too. Electric planes tend to cost a bit more upfront i think, but
internal combustion will obviously cost gas, or in the worst case gas
with nitro mix.
Last general consideration is the availability of a flying field. Is
there a club field somewhere nearby? Does whichever field you use has
asphalt or gras? Asphalt means you could take a plane with landing gear,
whereas gras means you either need a plane with reasonable size to land
on gras, or the gras needs to be smooth and relatively short. If you
predominantly want to fly in parks you need to check for local rules &
regulations. Some places don't allow R/C airplanes period, others only
Oh, and forget "anti-crash" technology. In the end it's always the
pilots skill that keeps the plane in the air and, more importantly, gets
it down safely. Some planes are easier in that regard, others are not.
Flying is usually the easy part. Landing is where most newbies stuff it
(at least on our local field here).
I have a Firebird Commander 2, and would strongly recommend it for
beginners. The anti-crash is ONLY to prevent crashing from
over-control. It basically cuts the engine and levels the controls if
the plane gets to be at too severe of an angle. The down-side to that
is that it may be that you're controling severely to avoid a tree. It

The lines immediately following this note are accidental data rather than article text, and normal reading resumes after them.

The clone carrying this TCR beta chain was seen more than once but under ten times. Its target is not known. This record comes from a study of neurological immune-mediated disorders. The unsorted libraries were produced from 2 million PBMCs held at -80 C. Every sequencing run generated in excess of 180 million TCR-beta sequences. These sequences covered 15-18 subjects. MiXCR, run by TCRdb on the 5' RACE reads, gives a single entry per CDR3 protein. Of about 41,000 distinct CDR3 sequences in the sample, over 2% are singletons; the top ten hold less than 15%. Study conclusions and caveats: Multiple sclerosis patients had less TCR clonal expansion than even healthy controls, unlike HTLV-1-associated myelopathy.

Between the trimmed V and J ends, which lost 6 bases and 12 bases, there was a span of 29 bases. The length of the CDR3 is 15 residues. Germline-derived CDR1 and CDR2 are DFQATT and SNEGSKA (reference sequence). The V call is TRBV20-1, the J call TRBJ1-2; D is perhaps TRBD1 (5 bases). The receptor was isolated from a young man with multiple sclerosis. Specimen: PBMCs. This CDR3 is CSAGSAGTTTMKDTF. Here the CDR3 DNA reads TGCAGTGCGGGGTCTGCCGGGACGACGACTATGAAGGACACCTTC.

is always better to hit the ground than stick your plan up in the
That being said, the Commander 2 was probably the ideal plane for
someone who had never flown. It's not trivial to fly, and after my
first experience I almost called it a day, but in the end that was
because I had tried to fly in too small of a space. The key to early
flight success is PLENTY of room! A baseball field is often not
enough, especially if it has lamp posts or trees ringing the outfield!
Once you get more stick time in, smaller areas don't pose nearly as
My Commander 2 has taken a serious amount of abuse. When my receiver
on the plane went bad, they replaced my plane entirely even though it
wasn't under warrenty, so I can vouch for their customer service as top
I haven't flown the Freedom, but my buddy is getting one for Christmas.
The third channel is basically only for aerobatics; the throttle is
still the main altitude control.
I would strongly the Commander 2. Hobbyzone makes good products, and
this plane is an absolute blast to fly. I'm currently lamenting the
windy and short days of winter and only get to fly once per month or
so, but I can't wait until spring/summer.
The Headmaster was available from Top Flight as a kit quite a number of
years ago. While the kit is long since out of production, the good news is
plans for the Headmaster are still readily available.
AMA kit #31354, Ponds # 84C1
These plans are for the 50" wingspan version by Willard, they originally
appeared in R/C Modeller in September, 1967.
The Plans Service can be contacted by telephone at (765) 287-1256, ext. 507,
or E-mail firstname.lastname@example.org.
Hope this helps, good luck!